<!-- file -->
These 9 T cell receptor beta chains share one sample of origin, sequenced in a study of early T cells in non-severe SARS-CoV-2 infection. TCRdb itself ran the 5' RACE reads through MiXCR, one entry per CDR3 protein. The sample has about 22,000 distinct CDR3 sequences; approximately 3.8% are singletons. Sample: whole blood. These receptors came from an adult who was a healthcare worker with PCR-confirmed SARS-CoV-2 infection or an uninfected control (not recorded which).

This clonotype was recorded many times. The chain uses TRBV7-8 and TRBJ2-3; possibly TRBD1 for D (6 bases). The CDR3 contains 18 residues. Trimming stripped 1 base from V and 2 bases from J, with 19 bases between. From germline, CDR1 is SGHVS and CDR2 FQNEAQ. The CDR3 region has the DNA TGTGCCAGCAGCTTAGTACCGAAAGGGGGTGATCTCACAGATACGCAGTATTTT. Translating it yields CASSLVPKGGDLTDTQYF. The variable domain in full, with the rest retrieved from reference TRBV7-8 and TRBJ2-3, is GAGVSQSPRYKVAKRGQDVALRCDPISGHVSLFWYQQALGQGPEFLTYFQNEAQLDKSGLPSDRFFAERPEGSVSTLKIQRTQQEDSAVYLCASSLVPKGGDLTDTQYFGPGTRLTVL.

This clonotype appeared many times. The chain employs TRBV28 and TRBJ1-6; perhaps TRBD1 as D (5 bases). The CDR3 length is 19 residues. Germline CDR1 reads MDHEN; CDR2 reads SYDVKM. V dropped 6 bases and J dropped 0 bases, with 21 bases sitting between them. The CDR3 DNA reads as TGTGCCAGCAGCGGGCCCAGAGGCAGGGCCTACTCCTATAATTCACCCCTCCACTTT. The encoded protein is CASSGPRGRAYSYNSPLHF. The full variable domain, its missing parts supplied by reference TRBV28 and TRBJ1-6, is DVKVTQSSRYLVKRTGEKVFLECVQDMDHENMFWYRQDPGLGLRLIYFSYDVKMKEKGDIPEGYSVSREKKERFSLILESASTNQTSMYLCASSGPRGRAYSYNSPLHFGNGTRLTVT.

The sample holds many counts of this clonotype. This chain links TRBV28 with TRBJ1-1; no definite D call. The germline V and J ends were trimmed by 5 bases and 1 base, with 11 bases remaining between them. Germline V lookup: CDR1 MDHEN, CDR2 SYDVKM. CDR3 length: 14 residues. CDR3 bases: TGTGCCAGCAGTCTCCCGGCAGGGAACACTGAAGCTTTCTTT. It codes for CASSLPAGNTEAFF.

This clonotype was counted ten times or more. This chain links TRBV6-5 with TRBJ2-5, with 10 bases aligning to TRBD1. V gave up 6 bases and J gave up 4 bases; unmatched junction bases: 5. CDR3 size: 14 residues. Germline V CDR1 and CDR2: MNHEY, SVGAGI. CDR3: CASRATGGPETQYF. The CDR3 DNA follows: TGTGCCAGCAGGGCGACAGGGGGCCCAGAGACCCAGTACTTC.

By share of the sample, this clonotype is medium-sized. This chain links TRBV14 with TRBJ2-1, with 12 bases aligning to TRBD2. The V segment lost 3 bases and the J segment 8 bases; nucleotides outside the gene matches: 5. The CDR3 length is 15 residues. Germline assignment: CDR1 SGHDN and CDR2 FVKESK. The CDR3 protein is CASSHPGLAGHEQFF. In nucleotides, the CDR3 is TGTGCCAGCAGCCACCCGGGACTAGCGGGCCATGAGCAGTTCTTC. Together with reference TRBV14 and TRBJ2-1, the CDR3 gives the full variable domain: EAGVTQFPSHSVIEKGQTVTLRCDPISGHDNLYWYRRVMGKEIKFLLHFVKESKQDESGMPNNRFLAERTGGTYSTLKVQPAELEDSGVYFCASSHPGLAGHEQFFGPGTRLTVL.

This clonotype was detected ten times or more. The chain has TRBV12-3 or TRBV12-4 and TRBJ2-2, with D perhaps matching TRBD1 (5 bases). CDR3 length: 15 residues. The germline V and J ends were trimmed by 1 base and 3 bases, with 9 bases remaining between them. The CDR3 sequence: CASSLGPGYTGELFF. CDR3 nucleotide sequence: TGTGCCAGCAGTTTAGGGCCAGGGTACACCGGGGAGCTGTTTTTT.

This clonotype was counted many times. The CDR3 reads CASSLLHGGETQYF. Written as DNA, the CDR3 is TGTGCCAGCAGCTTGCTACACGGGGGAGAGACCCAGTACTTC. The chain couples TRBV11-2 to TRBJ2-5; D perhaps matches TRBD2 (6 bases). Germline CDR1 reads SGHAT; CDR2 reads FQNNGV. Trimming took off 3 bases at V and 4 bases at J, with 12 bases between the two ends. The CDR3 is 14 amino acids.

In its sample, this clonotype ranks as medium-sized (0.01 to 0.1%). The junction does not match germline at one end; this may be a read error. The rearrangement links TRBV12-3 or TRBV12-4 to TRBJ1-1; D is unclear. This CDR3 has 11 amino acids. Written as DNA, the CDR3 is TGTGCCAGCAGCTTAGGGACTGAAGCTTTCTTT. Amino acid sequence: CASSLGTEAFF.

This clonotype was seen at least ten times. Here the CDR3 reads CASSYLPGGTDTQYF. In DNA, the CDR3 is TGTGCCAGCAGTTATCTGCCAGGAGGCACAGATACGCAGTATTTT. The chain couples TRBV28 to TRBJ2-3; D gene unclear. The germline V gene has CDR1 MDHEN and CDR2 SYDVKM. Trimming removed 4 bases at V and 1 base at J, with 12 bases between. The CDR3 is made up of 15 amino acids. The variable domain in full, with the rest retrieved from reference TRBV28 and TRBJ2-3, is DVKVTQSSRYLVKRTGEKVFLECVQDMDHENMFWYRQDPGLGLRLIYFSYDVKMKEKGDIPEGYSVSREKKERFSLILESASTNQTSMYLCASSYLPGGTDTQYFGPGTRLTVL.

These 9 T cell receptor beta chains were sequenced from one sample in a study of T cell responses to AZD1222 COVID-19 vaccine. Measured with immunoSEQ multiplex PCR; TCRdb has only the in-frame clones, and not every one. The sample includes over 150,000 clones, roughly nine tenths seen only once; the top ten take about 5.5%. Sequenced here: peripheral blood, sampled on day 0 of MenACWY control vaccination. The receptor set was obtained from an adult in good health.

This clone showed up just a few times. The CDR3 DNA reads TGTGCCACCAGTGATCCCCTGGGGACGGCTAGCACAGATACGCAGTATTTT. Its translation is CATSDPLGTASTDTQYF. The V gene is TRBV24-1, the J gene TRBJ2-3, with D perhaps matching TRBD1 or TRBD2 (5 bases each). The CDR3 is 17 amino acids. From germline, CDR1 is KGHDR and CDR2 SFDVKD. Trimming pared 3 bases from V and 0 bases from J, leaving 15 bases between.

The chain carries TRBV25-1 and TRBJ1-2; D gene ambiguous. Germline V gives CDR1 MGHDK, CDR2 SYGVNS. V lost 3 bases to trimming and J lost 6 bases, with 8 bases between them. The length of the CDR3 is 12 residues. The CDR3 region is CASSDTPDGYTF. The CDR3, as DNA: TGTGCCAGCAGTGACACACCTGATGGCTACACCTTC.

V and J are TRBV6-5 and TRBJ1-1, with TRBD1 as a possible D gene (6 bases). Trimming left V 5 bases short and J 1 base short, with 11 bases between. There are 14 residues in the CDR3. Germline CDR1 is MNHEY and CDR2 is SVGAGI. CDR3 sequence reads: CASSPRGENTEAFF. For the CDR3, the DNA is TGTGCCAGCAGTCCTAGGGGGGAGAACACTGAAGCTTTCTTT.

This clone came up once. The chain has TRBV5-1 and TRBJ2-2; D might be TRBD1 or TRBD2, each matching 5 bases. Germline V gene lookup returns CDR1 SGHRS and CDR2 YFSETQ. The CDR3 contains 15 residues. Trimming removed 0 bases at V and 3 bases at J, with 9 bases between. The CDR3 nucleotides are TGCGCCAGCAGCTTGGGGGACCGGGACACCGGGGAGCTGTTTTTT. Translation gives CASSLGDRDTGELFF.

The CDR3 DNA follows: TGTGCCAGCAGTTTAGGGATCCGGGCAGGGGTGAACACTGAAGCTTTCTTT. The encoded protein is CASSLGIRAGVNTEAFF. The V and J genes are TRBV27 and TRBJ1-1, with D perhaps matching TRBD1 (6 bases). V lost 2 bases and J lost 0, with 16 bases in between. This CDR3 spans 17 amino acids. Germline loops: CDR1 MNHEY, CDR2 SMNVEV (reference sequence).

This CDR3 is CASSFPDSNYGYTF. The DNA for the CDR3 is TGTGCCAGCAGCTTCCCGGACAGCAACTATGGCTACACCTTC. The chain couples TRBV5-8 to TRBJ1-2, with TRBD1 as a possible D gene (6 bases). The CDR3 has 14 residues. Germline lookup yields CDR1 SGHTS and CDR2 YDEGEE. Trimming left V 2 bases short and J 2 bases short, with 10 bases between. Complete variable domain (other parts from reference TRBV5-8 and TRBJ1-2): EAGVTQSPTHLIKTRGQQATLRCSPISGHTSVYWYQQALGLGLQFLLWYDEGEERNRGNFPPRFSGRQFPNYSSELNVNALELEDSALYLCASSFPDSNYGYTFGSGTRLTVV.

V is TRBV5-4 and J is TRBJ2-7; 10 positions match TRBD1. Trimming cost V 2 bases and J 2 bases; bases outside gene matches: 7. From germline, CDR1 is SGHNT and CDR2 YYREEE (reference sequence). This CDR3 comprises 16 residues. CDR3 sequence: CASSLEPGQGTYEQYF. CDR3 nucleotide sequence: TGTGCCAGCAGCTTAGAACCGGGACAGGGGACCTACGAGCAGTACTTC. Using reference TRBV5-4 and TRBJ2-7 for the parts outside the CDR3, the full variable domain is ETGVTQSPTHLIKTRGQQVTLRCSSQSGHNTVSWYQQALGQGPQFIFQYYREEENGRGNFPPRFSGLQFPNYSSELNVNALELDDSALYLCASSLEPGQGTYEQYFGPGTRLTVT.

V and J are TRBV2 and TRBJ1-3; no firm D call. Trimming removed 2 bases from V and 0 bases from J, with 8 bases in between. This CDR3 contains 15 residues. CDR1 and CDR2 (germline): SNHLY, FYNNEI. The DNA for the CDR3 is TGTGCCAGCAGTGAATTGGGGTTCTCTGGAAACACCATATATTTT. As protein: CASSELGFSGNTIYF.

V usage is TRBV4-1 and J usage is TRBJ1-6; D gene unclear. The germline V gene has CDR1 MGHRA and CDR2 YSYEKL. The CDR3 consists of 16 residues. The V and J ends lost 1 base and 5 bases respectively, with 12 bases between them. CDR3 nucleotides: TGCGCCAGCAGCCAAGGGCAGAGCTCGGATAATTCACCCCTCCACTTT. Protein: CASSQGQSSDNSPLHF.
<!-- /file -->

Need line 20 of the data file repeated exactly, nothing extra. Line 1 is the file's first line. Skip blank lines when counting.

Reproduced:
V usage is TRBV4-1 and J usage is TRBJ1-6; D gene unclear. The germline V gene has CDR1 MGHRA and CDR2 YSYEKL. The CDR3 consists of 16 residues. The V and J ends lost 1 base and 5 bases respectively, with 12 bases between them. CDR3 nucleotides: TGCGCCAGCAGCCAAGGGCAGAGCTCGGATAATTCACCCCTCCACTTT. Protein: CASSQGQSSDNSPLHF.